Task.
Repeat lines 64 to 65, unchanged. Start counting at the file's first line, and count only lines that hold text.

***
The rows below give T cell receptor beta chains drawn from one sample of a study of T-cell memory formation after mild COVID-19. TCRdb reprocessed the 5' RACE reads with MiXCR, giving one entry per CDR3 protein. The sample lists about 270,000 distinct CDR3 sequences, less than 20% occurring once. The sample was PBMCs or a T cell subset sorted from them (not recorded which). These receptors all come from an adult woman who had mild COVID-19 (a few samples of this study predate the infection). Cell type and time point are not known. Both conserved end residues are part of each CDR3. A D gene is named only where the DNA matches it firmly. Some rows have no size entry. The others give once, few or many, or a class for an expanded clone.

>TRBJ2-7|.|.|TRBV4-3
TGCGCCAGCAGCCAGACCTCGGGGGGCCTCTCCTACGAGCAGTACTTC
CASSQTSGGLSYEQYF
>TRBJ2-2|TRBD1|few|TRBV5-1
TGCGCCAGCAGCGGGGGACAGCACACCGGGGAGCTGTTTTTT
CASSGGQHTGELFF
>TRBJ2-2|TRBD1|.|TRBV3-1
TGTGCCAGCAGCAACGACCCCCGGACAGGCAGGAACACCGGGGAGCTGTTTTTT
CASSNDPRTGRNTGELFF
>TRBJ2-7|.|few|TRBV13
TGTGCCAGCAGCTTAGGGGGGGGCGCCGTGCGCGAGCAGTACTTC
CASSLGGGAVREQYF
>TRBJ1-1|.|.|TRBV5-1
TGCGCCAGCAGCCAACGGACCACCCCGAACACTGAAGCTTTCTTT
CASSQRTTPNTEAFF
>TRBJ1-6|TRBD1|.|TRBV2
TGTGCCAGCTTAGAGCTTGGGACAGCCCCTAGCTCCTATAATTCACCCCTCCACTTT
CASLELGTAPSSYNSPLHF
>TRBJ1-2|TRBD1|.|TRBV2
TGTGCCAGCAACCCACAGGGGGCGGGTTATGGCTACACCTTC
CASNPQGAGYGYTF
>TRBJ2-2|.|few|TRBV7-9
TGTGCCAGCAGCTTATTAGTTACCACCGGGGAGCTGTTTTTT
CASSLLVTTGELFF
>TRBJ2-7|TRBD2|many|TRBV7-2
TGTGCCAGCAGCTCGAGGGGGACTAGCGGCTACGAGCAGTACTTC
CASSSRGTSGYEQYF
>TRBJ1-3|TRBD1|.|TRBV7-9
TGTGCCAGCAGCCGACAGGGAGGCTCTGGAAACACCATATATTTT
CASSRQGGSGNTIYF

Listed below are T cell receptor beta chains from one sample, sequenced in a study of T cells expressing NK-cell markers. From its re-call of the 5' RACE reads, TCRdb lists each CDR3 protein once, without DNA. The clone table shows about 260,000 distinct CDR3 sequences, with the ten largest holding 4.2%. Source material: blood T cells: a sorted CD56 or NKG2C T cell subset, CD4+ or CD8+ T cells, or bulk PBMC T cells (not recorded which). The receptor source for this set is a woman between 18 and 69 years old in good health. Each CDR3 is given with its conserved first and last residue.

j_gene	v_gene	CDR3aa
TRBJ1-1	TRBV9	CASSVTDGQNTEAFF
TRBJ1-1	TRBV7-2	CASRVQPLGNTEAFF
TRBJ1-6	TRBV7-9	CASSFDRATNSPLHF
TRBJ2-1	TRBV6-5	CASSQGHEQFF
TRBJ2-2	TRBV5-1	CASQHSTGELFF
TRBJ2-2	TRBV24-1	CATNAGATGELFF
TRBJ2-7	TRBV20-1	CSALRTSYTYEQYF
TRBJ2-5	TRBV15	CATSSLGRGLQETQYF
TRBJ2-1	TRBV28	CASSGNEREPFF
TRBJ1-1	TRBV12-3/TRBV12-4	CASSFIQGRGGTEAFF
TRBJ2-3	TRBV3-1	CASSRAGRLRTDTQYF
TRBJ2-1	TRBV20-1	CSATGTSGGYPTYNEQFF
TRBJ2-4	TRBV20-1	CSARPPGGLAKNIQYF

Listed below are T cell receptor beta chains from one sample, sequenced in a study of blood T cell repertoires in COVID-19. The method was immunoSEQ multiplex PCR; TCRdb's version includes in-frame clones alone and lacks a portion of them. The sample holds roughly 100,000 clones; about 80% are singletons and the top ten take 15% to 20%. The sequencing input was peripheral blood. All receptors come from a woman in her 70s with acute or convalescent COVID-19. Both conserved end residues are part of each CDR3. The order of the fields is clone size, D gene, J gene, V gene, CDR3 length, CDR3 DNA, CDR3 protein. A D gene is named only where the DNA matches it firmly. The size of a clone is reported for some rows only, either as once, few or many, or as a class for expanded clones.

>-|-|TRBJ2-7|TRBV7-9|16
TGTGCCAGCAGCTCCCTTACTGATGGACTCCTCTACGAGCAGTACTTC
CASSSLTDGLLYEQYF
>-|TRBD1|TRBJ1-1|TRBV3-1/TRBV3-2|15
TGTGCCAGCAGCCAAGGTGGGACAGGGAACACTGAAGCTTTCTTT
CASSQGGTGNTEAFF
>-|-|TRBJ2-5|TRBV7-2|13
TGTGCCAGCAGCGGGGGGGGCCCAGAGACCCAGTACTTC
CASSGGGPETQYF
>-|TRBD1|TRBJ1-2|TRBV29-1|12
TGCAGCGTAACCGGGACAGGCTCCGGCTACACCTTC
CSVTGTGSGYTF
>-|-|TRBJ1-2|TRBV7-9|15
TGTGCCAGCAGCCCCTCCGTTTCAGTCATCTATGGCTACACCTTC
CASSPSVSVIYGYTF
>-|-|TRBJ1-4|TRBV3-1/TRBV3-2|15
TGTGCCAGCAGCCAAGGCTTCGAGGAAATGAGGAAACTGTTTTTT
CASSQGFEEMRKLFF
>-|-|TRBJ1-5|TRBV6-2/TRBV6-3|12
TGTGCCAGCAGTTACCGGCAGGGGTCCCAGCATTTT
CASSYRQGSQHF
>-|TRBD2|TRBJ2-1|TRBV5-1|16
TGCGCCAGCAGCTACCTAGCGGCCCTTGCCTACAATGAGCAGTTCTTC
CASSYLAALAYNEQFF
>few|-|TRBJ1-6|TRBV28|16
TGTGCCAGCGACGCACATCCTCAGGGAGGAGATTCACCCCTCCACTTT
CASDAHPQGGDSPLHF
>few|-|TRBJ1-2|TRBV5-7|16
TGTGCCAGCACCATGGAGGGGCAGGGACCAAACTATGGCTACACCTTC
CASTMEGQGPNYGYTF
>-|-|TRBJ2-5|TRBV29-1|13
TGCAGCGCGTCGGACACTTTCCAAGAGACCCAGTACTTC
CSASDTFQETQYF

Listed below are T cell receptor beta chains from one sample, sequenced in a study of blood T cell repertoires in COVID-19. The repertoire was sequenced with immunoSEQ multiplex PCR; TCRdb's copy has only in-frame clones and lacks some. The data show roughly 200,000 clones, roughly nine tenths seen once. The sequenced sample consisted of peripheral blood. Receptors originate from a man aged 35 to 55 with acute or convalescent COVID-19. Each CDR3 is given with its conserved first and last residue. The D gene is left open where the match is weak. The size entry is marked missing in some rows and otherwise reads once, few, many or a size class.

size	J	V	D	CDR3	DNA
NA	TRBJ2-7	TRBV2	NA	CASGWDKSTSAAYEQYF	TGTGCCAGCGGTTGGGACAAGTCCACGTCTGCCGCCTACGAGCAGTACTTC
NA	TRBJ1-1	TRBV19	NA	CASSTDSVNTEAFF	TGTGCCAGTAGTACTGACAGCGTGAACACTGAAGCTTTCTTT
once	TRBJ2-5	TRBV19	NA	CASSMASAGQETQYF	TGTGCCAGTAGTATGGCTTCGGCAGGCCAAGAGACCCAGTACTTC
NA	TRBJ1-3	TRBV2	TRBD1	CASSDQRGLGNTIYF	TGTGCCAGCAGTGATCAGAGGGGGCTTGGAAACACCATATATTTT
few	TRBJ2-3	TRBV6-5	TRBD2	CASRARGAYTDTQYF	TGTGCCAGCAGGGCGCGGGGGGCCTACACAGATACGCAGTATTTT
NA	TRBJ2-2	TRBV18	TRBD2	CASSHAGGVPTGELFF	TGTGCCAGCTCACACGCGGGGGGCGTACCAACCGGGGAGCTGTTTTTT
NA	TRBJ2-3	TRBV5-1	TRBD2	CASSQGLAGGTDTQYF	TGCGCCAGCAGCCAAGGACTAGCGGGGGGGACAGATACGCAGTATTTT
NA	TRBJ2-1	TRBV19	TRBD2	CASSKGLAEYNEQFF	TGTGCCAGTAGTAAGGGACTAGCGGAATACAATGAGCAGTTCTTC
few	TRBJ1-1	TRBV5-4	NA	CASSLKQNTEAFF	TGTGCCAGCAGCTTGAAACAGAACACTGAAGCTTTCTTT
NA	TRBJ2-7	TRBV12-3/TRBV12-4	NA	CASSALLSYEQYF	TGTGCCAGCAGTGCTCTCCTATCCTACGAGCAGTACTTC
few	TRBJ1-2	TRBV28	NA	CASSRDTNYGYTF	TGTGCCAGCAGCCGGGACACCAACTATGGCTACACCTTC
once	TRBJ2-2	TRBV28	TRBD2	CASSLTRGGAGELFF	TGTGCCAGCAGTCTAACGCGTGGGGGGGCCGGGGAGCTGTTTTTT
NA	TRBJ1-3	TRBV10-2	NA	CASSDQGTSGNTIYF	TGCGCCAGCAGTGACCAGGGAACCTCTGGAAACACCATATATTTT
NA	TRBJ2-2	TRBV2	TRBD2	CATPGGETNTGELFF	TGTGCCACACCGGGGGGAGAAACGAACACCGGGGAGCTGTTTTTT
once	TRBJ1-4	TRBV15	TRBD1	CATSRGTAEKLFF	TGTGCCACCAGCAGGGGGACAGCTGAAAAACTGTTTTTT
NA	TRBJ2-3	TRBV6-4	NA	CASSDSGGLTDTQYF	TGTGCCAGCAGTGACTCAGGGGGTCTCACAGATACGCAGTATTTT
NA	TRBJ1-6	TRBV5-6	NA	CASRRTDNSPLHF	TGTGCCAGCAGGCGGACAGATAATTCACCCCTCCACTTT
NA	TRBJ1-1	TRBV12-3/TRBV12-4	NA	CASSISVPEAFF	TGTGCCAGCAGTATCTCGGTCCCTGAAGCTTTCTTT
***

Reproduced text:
TGTGCCAGCAGCCAAGGCTTCGAGGAAATGAGGAAACTGTTTTTT
CASSQGFEEMRKLFF